As much as possible, keep away from other people and pets in the home.
Wear a mask if they must be around other people. Masks shouldn't be worn by kids
younger than 2 years old or anyone who has trouble breathing. For more about masks,
check the CDC's
Cover coughs and sneezes
with a tissue, throw the tissue away, and then wash their hands right away. Wash with
soap and water for at least 20 seconds, or use alcohol-based hand sanitizer.
If possible, stay in a bedroom and use a bathroom separate from other people in
Use separate dishes, glasses, cups, and eating utensils and not share these with
other household members. After use, run them through the dishwasher or wash with very
hot soapy water.
Use separate bedding and towels and not share these with other household members.
If the person who is sick can't wear a mask, caregivers should wear one while
they're in the same room.
Make sure shared spaces in the home have good air flow. You can open a window
or turn on an air filter or air conditioner.
Do not allow visitors into your home. This includes children and adults.
All household members should wash
their hands well and often. Wash with soap and water for at least 20 seconds,
or use alcohol-based hand sanitizer.
Wash the sick person's clothing, bedding, and towels with detergent on the hottest
temperature possible. Wear gloves when handling their laundry, if possible. Wash your
hands well after handling the laundry (even if you wore gloves).
Every day, use a household cleaner or wipe to clean things that get touched a
lot. These include doorknobs, light switches, toys, remote controls, sink handles,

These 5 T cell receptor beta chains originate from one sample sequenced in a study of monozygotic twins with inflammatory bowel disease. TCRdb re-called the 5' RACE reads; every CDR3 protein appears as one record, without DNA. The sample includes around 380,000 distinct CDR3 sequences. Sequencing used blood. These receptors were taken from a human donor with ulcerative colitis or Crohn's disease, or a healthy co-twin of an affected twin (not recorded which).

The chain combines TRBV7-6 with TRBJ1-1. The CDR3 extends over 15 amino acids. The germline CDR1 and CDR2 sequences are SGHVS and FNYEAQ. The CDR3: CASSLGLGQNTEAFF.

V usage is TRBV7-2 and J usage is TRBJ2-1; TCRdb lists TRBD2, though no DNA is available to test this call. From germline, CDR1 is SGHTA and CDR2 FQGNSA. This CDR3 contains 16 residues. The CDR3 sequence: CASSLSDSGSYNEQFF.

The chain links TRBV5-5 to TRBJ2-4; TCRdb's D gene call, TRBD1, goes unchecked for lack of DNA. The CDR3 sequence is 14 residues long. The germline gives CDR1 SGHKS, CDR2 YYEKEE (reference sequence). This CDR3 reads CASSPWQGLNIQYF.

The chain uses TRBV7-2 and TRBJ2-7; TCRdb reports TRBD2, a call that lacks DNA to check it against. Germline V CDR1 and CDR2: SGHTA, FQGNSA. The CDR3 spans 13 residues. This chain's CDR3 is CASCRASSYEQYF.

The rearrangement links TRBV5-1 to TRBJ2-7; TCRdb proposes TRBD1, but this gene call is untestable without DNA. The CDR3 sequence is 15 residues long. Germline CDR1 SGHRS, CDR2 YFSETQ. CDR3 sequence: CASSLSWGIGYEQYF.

counters, and phones. Keep a sick child's toys separate from other toys, if possible.
Other household members also should stay home. This is called quarantine.
Follow instructions from your doctor, local health care department, or the CDC
about who should stay home and for how long.
When Should I Call the Doctor?
If the person you're caring for seems to be getting sicker, call your doctor right
away. Tell the doctor about their symptoms and whether they've been tested
If they need to go to the doctor:
The person should wear a mask.
Keep tissues handy in case they need to cough or sneeze.
Go to the emergency room or
call 911 if the person has trouble breathing, is confused, or is very drowsy.
What Else Should I Know?
If you're caring for someone who has COVID-19 or who has symptoms, keep taking
these precautions until your doctor or local health department say it's safe to stop
doing so. Also tell other people who may have been in close contact with the person
who is infected. They can speak with their doctor or local health department about
getting tested or quarantining.